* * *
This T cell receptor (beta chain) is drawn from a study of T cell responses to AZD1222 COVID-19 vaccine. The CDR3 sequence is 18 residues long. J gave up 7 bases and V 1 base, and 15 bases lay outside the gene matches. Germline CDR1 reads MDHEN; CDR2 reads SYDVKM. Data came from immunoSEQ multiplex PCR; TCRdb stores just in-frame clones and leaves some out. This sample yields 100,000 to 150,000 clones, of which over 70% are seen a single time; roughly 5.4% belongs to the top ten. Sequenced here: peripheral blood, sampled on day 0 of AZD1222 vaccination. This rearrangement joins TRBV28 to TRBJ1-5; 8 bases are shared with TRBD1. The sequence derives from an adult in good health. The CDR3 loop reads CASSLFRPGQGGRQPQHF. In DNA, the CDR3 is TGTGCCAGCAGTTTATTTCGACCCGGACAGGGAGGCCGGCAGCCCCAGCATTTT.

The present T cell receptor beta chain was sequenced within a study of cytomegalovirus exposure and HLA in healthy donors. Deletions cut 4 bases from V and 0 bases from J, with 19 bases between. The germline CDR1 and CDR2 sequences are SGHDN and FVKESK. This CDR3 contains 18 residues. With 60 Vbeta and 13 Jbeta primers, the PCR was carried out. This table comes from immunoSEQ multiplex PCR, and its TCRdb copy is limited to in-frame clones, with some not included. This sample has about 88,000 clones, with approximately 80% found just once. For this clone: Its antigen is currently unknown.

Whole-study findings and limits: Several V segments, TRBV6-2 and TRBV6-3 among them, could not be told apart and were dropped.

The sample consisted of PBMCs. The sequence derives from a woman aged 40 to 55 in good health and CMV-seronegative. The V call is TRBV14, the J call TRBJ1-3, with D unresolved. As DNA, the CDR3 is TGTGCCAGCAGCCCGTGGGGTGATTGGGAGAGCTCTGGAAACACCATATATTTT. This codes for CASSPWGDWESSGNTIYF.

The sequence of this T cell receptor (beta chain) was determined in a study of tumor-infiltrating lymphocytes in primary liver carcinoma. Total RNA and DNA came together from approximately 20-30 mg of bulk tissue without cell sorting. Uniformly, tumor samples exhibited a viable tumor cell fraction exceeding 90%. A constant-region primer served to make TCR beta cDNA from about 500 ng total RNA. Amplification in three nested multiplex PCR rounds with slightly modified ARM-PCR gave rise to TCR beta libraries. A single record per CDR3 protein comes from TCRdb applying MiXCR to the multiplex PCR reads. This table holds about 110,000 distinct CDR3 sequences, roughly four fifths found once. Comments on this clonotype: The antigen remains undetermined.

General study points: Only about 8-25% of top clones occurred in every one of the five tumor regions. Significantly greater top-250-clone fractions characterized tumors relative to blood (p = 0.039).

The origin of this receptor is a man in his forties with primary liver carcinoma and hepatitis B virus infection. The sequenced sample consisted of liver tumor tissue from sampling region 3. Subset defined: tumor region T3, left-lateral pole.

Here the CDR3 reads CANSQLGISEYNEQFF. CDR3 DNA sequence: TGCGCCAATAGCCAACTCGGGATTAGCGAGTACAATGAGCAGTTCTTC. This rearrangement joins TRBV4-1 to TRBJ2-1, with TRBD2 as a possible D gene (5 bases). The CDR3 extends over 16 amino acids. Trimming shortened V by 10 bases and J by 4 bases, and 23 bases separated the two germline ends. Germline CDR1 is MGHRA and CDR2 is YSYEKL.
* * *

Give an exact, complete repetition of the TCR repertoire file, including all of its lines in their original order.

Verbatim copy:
This T cell receptor (beta chain) is drawn from a study of T cell responses to AZD1222 COVID-19 vaccine. The CDR3 sequence is 18 residues long. J gave up 7 bases and V 1 base, and 15 bases lay outside the gene matches. Germline CDR1 reads MDHEN; CDR2 reads SYDVKM. Data came from immunoSEQ multiplex PCR; TCRdb stores just in-frame clones and leaves some out. This sample yields 100,000 to 150,000 clones, of which over 70% are seen a single time; roughly 5.4% belongs to the top ten. Sequenced here: peripheral blood, sampled on day 0 of AZD1222 vaccination. This rearrangement joins TRBV28 to TRBJ1-5; 8 bases are shared with TRBD1. The sequence derives from an adult in good health. The CDR3 loop reads CASSLFRPGQGGRQPQHF. In DNA, the CDR3 is TGTGCCAGCAGTTTATTTCGACCCGGACAGGGAGGCCGGCAGCCCCAGCATTTT.

The present T cell receptor beta chain was sequenced within a study of cytomegalovirus exposure and HLA in healthy donors. Deletions cut 4 bases from V and 0 bases from J, with 19 bases between. The germline CDR1 and CDR2 sequences are SGHDN and FVKESK. This CDR3 contains 18 residues. With 60 Vbeta and 13 Jbeta primers, the PCR was carried out. This table comes from immunoSEQ multiplex PCR, and its TCRdb copy is limited to in-frame clones, with some not included. This sample has about 88,000 clones, with approximately 80% found just once. For this clone: Its antigen is currently unknown.

Whole-study findings and limits: Several V segments, TRBV6-2 and TRBV6-3 among them, could not be told apart and were dropped.

The sample consisted of PBMCs. The sequence derives from a woman aged 40 to 55 in good health and CMV-seronegative. The V call is TRBV14, the J call TRBJ1-3, with D unresolved. As DNA, the CDR3 is TGTGCCAGCAGCCCGTGGGGTGATTGGGAGAGCTCTGGAAACACCATATATTTT. This codes for CASSPWGDWESSGNTIYF.

The sequence of this T cell receptor (beta chain) was determined in a study of tumor-infiltrating lymphocytes in primary liver carcinoma. Total RNA and DNA came together from approximately 20-30 mg of bulk tissue without cell sorting. Uniformly, tumor samples exhibited a viable tumor cell fraction exceeding 90%. A constant-region primer served to make TCR beta cDNA from about 500 ng total RNA. Amplification in three nested multiplex PCR rounds with slightly modified ARM-PCR gave rise to TCR beta libraries. A single record per CDR3 protein comes from TCRdb applying MiXCR to the multiplex PCR reads. This table holds about 110,000 distinct CDR3 sequences, roughly four fifths found once. Comments on this clonotype: The antigen remains undetermined.

General study points: Only about 8-25% of top clones occurred in every one of the five tumor regions. Significantly greater top-250-clone fractions characterized tumors relative to blood (p = 0.039).

The origin of this receptor is a man in his forties with primary liver carcinoma and hepatitis B virus infection. The sequenced sample consisted of liver tumor tissue from sampling region 3. Subset defined: tumor region T3, left-lateral pole.

Here the CDR3 reads CANSQLGISEYNEQFF. CDR3 DNA sequence: TGCGCCAATAGCCAACTCGGGATTAGCGAGTACAATGAGCAGTTCTTC. This rearrangement joins TRBV4-1 to TRBJ2-1, with TRBD2 as a possible D gene (5 bases). The CDR3 extends over 16 amino acids. Trimming shortened V by 10 bases and J by 4 bases, and 23 bases separated the two germline ends. Germline CDR1 is MGHRA and CDR2 is YSYEKL.